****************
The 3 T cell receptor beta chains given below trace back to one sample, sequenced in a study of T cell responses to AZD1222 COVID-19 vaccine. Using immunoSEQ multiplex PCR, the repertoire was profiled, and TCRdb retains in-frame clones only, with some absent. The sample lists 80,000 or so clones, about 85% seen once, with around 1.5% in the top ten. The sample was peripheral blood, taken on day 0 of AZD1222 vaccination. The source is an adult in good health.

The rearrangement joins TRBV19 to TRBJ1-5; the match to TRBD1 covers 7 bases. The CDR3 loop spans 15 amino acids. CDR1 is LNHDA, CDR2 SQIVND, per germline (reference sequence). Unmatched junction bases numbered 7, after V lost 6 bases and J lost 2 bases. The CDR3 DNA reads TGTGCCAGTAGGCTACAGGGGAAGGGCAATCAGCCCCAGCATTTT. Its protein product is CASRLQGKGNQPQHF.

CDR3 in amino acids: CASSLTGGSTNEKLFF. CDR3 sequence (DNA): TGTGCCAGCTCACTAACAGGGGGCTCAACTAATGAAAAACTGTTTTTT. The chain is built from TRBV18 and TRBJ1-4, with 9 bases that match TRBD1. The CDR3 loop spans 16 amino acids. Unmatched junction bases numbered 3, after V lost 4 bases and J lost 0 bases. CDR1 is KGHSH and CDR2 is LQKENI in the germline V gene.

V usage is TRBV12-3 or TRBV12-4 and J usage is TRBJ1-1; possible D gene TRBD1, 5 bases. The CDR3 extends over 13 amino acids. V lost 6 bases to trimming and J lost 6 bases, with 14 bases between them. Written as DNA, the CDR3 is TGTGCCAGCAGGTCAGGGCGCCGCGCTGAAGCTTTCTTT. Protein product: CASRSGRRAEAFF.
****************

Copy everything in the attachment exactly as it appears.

The 3 T cell receptor beta chains given below trace back to one sample, sequenced in a study of T cell responses to AZD1222 COVID-19 vaccine. Using immunoSEQ multiplex PCR, the repertoire was profiled, and TCRdb retains in-frame clones only, with some absent. The sample lists 80,000 or so clones, about 85% seen once, with around 1.5% in the top ten. The sample was peripheral blood, taken on day 0 of AZD1222 vaccination. The source is an adult in good health.

The rearrangement joins TRBV19 to TRBJ1-5; the match to TRBD1 covers 7 bases. The CDR3 loop spans 15 amino acids. CDR1 is LNHDA, CDR2 SQIVND, per germline (reference sequence). Unmatched junction bases numbered 7, after V lost 6 bases and J lost 2 bases. The CDR3 DNA reads TGTGCCAGTAGGCTACAGGGGAAGGGCAATCAGCCCCAGCATTTT. Its protein product is CASRLQGKGNQPQHF.

CDR3 in amino acids: CASSLTGGSTNEKLFF. CDR3 sequence (DNA): TGTGCCAGCTCACTAACAGGGGGCTCAACTAATGAAAAACTGTTTTTT. The chain is built from TRBV18 and TRBJ1-4, with 9 bases that match TRBD1. The CDR3 loop spans 16 amino acids. Unmatched junction bases numbered 3, after V lost 4 bases and J lost 0 bases. CDR1 is KGHSH and CDR2 is LQKENI in the germline V gene.

V usage is TRBV12-3 or TRBV12-4 and J usage is TRBJ1-1; possible D gene TRBD1, 5 bases. The CDR3 extends over 13 amino acids. V lost 6 bases to trimming and J lost 6 bases, with 14 bases between them. Written as DNA, the CDR3 is TGTGCCAGCAGGTCAGGGCGCCGCGCTGAAGCTTTCTTT. Protein product: CASRSGRRAEAFF.